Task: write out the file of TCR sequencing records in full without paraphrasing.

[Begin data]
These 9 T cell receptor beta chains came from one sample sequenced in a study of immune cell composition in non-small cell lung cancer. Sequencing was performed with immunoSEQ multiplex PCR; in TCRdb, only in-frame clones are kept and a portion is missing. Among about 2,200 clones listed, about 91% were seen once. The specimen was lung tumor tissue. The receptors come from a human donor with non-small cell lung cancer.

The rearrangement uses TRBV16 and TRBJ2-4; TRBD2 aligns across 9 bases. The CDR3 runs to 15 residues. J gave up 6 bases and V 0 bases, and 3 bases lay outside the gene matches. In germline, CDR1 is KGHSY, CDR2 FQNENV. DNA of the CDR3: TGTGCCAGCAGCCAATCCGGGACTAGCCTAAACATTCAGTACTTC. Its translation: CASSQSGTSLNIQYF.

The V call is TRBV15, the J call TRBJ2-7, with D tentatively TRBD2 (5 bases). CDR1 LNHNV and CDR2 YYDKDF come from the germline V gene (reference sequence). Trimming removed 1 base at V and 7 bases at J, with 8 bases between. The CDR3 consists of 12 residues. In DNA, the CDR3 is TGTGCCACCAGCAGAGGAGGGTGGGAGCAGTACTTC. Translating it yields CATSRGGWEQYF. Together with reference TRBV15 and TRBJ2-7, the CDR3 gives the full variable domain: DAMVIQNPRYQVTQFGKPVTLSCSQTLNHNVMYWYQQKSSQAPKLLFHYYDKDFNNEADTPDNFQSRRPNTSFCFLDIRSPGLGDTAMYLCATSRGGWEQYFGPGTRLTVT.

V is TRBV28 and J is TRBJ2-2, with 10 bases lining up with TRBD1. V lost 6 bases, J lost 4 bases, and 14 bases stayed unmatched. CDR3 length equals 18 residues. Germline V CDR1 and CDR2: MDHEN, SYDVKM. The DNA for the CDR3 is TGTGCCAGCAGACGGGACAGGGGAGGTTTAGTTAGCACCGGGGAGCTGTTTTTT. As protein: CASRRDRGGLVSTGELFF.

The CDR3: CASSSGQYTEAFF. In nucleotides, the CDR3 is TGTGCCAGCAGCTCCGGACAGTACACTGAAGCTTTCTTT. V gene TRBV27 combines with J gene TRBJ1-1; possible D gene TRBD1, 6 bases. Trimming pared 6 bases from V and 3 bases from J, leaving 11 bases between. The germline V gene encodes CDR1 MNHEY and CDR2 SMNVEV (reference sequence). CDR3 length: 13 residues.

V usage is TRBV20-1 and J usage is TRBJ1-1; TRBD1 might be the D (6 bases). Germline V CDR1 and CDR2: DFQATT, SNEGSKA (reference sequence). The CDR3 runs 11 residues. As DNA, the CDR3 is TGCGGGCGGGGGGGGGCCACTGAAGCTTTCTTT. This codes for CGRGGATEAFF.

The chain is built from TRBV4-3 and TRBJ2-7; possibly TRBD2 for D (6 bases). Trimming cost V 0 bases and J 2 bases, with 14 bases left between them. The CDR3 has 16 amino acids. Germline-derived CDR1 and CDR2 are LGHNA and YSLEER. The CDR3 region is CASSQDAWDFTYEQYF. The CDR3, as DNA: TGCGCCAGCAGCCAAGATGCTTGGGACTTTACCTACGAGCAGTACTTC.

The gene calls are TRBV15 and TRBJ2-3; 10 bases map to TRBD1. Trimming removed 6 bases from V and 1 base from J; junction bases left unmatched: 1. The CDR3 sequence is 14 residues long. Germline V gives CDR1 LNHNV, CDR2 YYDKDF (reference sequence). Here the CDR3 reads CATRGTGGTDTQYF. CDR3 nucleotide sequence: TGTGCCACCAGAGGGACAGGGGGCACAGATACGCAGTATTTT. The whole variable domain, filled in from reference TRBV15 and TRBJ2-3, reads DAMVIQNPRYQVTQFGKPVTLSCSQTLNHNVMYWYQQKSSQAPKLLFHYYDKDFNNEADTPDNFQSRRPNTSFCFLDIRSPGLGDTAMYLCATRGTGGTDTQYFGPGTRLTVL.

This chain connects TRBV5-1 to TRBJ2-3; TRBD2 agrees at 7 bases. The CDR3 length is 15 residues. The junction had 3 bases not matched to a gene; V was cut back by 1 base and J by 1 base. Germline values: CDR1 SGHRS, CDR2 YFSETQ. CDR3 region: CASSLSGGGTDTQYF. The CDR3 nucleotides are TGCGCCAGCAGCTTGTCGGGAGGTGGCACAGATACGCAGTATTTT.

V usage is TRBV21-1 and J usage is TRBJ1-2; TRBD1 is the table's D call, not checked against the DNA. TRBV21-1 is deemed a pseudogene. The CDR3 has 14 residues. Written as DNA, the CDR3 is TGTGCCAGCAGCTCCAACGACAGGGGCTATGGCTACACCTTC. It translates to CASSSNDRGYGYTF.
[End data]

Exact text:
These 9 T cell receptor beta chains came from one sample sequenced in a study of immune cell composition in non-small cell lung cancer. Sequencing was performed with immunoSEQ multiplex PCR; in TCRdb, only in-frame clones are kept and a portion is missing. Among about 2,200 clones listed, about 91% were seen once. The specimen was lung tumor tissue. The receptors come from a human donor with non-small cell lung cancer.

The rearrangement uses TRBV16 and TRBJ2-4; TRBD2 aligns across 9 bases. The CDR3 runs to 15 residues. J gave up 6 bases and V 0 bases, and 3 bases lay outside the gene matches. In germline, CDR1 is KGHSY, CDR2 FQNENV. DNA of the CDR3: TGTGCCAGCAGCCAATCCGGGACTAGCCTAAACATTCAGTACTTC. Its translation: CASSQSGTSLNIQYF.

The V call is TRBV15, the J call TRBJ2-7, with D tentatively TRBD2 (5 bases). CDR1 LNHNV and CDR2 YYDKDF come from the germline V gene (reference sequence). Trimming removed 1 base at V and 7 bases at J, with 8 bases between. The CDR3 consists of 12 residues. In DNA, the CDR3 is TGTGCCACCAGCAGAGGAGGGTGGGAGCAGTACTTC. Translating it yields CATSRGGWEQYF. Together with reference TRBV15 and TRBJ2-7, the CDR3 gives the full variable domain: DAMVIQNPRYQVTQFGKPVTLSCSQTLNHNVMYWYQQKSSQAPKLLFHYYDKDFNNEADTPDNFQSRRPNTSFCFLDIRSPGLGDTAMYLCATSRGGWEQYFGPGTRLTVT.

V is TRBV28 and J is TRBJ2-2, with 10 bases lining up with TRBD1. V lost 6 bases, J lost 4 bases, and 14 bases stayed unmatched. CDR3 length equals 18 residues. Germline V CDR1 and CDR2: MDHEN, SYDVKM. The DNA for the CDR3 is TGTGCCAGCAGACGGGACAGGGGAGGTTTAGTTAGCACCGGGGAGCTGTTTTTT. As protein: CASRRDRGGLVSTGELFF.

The CDR3: CASSSGQYTEAFF. In nucleotides, the CDR3 is TGTGCCAGCAGCTCCGGACAGTACACTGAAGCTTTCTTT. V gene TRBV27 combines with J gene TRBJ1-1; possible D gene TRBD1, 6 bases. Trimming pared 6 bases from V and 3 bases from J, leaving 11 bases between. The germline V gene encodes CDR1 MNHEY and CDR2 SMNVEV (reference sequence). CDR3 length: 13 residues.

V usage is TRBV20-1 and J usage is TRBJ1-1; TRBD1 might be the D (6 bases). Germline V CDR1 and CDR2: DFQATT, SNEGSKA (reference sequence). The CDR3 runs 11 residues. As DNA, the CDR3 is TGCGGGCGGGGGGGGGCCACTGAAGCTTTCTTT. This codes for CGRGGATEAFF.

The chain is built from TRBV4-3 and TRBJ2-7; possibly TRBD2 for D (6 bases). Trimming cost V 0 bases and J 2 bases, with 14 bases left between them. The CDR3 has 16 amino acids. Germline-derived CDR1 and CDR2 are LGHNA and YSLEER. The CDR3 region is CASSQDAWDFTYEQYF. The CDR3, as DNA: TGCGCCAGCAGCCAAGATGCTTGGGACTTTACCTACGAGCAGTACTTC.

The gene calls are TRBV15 and TRBJ2-3; 10 bases map to TRBD1. Trimming removed 6 bases from V and 1 base from J; junction bases left unmatched: 1. The CDR3 sequence is 14 residues long. Germline V gives CDR1 LNHNV, CDR2 YYDKDF (reference sequence). Here the CDR3 reads CATRGTGGTDTQYF. CDR3 nucleotide sequence: TGTGCCACCAGAGGGACAGGGGGCACAGATACGCAGTATTTT. The whole variable domain, filled in from reference TRBV15 and TRBJ2-3, reads DAMVIQNPRYQVTQFGKPVTLSCSQTLNHNVMYWYQQKSSQAPKLLFHYYDKDFNNEADTPDNFQSRRPNTSFCFLDIRSPGLGDTAMYLCATRGTGGTDTQYFGPGTRLTVL.

This chain connects TRBV5-1 to TRBJ2-3; TRBD2 agrees at 7 bases. The CDR3 length is 15 residues. The junction had 3 bases not matched to a gene; V was cut back by 1 base and J by 1 base. Germline values: CDR1 SGHRS, CDR2 YFSETQ. CDR3 region: CASSLSGGGTDTQYF. The CDR3 nucleotides are TGCGCCAGCAGCTTGTCGGGAGGTGGCACAGATACGCAGTATTTT.

V usage is TRBV21-1 and J usage is TRBJ1-2; TRBD1 is the table's D call, not checked against the DNA. TRBV21-1 is deemed a pseudogene. The CDR3 has 14 residues. Written as DNA, the CDR3 is TGTGCCAGCAGCTCCAACGACAGGGGCTATGGCTACACCTTC. It translates to CASSSNDRGYGYTF.